MARICOPA COUNTY, Ariz. — A Maricopa County Superior Court Judge on Monday said the clock is ticking on a lawsuit that needs to be resolved before the state’s newly elected attorney general is sworn in on Jan. 2.
But first, the court needs to decide if the legal action is valid.
Just a day after polls closed, Republican candidate for attorney general Abe Hamadeh declared victory on Nov. 9 tweeting, “I want to thank the people of Arizona for entrusting me with this great responsibility.”
Hamadeh later deleted that tweet and eventually lost the election by an unofficial tally of just 510 votes.
But Hamadeh isn’t giving up – his attorney appeared in court for him Monday to contest the results.
Last week, Hamadeh filed a lawsuit against Democratic opponent Kris Mayes, Secretary of State Katie Hobbs, and Arizona’s 15 county elections directors and county boards.
The legal challenge by Hamadeh states (The plaintiffs) "... are not, by this lawsuit, alleging any fraud, manipulation or other intentional wrongdoing that would impugn the outcomes of the Nov. 8, 2022 general election."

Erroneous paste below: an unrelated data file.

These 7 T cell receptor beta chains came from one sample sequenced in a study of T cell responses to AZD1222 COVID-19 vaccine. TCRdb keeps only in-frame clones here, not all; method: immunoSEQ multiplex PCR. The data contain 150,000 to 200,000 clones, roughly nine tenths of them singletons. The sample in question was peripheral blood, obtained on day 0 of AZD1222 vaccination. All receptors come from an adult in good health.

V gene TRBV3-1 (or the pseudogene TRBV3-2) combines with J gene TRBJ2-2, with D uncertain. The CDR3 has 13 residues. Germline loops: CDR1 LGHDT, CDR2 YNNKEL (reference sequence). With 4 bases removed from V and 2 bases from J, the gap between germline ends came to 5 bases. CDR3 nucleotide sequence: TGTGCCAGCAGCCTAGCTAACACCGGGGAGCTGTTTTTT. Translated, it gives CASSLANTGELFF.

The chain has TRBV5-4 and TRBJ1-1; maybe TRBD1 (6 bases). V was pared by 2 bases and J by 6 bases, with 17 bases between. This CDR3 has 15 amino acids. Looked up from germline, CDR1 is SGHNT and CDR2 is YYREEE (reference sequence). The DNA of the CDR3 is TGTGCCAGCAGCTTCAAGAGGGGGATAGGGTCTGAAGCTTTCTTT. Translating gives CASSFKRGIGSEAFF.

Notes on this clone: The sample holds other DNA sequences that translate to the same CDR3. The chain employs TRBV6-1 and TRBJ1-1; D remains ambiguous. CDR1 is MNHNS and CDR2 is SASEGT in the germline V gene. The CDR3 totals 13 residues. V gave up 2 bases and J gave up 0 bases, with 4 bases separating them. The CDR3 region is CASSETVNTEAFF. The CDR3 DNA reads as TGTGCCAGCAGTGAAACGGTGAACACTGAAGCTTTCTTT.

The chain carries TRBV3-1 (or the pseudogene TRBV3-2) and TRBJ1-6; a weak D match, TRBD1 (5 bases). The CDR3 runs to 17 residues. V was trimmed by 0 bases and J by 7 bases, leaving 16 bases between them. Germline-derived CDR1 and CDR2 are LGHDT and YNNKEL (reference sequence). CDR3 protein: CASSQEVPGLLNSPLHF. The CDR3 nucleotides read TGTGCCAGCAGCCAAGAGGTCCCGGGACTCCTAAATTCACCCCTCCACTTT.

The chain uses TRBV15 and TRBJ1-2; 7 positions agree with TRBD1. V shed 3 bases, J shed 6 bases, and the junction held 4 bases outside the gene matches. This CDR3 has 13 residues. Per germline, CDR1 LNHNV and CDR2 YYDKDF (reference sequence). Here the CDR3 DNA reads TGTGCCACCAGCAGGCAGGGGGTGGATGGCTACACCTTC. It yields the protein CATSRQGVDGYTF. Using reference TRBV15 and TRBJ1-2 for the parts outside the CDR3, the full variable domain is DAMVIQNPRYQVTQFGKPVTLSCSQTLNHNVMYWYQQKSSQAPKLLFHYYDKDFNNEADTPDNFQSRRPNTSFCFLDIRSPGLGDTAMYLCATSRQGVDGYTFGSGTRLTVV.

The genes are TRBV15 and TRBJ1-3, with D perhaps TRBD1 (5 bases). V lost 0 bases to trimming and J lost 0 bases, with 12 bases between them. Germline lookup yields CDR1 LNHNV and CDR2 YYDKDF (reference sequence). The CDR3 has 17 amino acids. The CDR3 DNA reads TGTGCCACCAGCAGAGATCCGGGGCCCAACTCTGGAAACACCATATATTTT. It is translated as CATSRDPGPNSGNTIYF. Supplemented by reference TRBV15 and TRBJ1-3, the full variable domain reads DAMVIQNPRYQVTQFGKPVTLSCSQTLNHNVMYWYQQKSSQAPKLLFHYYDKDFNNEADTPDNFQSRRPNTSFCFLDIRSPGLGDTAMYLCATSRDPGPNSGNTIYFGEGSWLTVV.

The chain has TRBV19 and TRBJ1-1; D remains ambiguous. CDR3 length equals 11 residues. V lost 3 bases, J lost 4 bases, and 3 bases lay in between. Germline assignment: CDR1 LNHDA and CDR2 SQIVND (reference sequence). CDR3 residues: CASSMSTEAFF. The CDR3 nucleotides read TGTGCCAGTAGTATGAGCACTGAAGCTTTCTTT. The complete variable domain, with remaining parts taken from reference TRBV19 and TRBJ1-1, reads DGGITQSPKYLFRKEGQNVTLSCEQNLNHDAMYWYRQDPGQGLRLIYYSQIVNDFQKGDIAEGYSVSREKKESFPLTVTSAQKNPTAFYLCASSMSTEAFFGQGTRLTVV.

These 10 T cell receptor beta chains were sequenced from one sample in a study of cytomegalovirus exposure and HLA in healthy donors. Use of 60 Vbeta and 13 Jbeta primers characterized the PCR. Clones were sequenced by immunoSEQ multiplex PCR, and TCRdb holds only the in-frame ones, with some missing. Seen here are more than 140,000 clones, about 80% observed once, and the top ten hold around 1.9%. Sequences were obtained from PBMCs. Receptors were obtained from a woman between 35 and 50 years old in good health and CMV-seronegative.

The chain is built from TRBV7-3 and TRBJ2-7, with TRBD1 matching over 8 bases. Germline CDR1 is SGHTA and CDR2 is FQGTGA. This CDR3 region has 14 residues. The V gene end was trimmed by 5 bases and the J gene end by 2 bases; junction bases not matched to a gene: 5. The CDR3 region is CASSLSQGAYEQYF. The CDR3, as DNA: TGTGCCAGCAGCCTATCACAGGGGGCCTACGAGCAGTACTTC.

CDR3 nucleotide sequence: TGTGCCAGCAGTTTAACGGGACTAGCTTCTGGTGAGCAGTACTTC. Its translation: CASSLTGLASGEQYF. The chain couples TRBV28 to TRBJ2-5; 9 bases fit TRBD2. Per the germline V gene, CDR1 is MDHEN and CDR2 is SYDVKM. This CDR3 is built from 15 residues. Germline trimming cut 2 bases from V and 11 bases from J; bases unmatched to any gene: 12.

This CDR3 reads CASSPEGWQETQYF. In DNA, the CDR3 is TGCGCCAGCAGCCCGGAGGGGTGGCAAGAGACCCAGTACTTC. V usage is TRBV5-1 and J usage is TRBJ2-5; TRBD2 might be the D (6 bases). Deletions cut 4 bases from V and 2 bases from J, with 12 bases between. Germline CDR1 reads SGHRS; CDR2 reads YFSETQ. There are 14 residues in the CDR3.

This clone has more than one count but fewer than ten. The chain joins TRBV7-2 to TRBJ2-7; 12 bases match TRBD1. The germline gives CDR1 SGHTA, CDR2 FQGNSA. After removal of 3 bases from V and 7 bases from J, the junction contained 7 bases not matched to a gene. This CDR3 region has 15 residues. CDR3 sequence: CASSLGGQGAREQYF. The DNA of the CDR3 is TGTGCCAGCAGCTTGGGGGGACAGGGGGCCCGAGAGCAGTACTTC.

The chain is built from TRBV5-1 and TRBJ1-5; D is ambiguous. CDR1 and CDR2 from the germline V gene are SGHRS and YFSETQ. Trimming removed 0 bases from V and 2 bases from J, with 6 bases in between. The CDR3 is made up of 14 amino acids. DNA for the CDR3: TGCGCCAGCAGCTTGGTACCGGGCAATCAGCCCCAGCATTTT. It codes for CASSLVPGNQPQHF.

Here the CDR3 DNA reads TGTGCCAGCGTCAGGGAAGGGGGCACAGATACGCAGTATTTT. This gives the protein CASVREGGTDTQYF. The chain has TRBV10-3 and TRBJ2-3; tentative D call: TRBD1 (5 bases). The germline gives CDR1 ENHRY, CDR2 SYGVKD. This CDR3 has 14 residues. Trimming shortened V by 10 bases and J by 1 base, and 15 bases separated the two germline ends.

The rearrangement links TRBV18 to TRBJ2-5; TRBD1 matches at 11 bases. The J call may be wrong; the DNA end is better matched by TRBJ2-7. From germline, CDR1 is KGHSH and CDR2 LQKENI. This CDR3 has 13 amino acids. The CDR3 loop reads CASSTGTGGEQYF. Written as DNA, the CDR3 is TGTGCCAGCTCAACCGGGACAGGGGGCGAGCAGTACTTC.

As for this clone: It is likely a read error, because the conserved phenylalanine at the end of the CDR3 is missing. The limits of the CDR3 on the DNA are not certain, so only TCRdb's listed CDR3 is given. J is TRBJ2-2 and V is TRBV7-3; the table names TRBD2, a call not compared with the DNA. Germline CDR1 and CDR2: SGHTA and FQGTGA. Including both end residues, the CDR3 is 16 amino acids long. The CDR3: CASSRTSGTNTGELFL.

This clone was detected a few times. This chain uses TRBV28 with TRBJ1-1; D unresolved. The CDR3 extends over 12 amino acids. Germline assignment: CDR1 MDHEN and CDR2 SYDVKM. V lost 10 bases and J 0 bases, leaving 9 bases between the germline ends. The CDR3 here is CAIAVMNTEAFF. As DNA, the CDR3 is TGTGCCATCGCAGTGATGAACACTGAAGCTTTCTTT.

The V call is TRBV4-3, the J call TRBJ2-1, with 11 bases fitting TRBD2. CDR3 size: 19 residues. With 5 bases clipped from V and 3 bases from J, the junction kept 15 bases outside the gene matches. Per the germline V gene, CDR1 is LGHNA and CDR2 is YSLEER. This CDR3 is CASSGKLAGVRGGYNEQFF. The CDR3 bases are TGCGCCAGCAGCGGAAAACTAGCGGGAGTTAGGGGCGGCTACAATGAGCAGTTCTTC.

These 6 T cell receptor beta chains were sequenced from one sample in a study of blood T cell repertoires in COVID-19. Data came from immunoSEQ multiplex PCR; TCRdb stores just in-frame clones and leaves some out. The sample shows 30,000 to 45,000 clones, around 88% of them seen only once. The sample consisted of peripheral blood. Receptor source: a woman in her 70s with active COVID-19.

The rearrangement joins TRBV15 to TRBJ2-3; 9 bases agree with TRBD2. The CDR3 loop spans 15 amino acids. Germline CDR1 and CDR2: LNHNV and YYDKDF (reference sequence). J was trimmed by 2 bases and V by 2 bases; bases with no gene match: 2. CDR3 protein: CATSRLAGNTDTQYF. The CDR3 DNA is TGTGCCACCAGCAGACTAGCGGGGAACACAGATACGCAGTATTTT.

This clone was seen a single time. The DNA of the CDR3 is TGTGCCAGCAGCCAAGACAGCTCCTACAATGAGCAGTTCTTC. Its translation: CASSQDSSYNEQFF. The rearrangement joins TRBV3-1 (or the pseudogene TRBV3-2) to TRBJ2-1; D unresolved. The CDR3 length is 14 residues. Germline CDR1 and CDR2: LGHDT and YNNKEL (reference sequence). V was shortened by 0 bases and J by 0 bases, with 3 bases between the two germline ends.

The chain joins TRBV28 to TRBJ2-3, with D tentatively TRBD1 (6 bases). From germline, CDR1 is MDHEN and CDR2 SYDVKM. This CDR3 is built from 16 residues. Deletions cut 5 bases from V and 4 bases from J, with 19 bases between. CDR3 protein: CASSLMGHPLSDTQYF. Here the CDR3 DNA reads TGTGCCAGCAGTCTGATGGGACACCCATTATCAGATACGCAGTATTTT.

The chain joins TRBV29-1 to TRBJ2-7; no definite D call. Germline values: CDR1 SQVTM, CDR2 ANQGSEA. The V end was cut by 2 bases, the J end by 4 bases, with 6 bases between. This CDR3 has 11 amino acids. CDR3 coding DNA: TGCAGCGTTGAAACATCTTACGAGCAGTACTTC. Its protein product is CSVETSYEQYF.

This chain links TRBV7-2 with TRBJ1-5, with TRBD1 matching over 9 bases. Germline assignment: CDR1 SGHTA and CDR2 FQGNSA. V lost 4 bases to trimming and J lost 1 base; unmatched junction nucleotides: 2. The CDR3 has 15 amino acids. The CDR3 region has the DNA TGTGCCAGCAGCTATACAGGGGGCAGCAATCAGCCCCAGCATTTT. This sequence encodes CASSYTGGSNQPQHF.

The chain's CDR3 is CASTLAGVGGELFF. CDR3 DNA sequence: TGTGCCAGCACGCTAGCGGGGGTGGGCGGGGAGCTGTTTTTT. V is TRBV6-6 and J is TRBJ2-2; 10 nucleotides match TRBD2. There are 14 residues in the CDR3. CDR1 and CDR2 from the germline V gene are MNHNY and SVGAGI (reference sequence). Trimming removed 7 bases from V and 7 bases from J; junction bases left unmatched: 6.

Instead, it alleges "errors and inaccuracies'' in how some polling places were managed, problems in processing and tabulation and uncounted provisional ballots.
The challenge argues those issues warrant a second look at provisional ballots that allegedly went uncounted.
At one point during Monday's hearing, attorneys for both sides sparred over the legitimacy of Hamadeh’s challenge.
“This is a lawsuit in search of facts and I think Mr. Langhoffer just admitted all of that, saying he didn’t have any of these facts to file this lawsuit in the first place,” said Dan Barr who represents Mayes.
Kory Langhofer, Hamadeh's attorney, said, “I am deeply offended at the suggestion that we have transgressed some rule or norm in filing what has been a very carefully drafted and narrow complaint.”
A request to dismiss the complaint filed by Mayes argues, "Plaintiffs Abraham Hamadeh and the Republican National Committee seek from this Court what they could not get at the ballot box."
It also says Hamadeh’s challenge is based on "speculation and conjecture," a "misunderstanding of Arizona's election laws," and amounts to "a fishing expedition" of evidence that does not exist.
Mayes took to cable news over the weekend where she said, “At the end of the day, no voter in Arizona was disenfranchised. No voter was prevented from being able to cast their ballots.”
Judge Randall Warner said he will decide within a day or two whether the complaint should move forward and if so, whether it should happen at the same time a state-required recount takes place.
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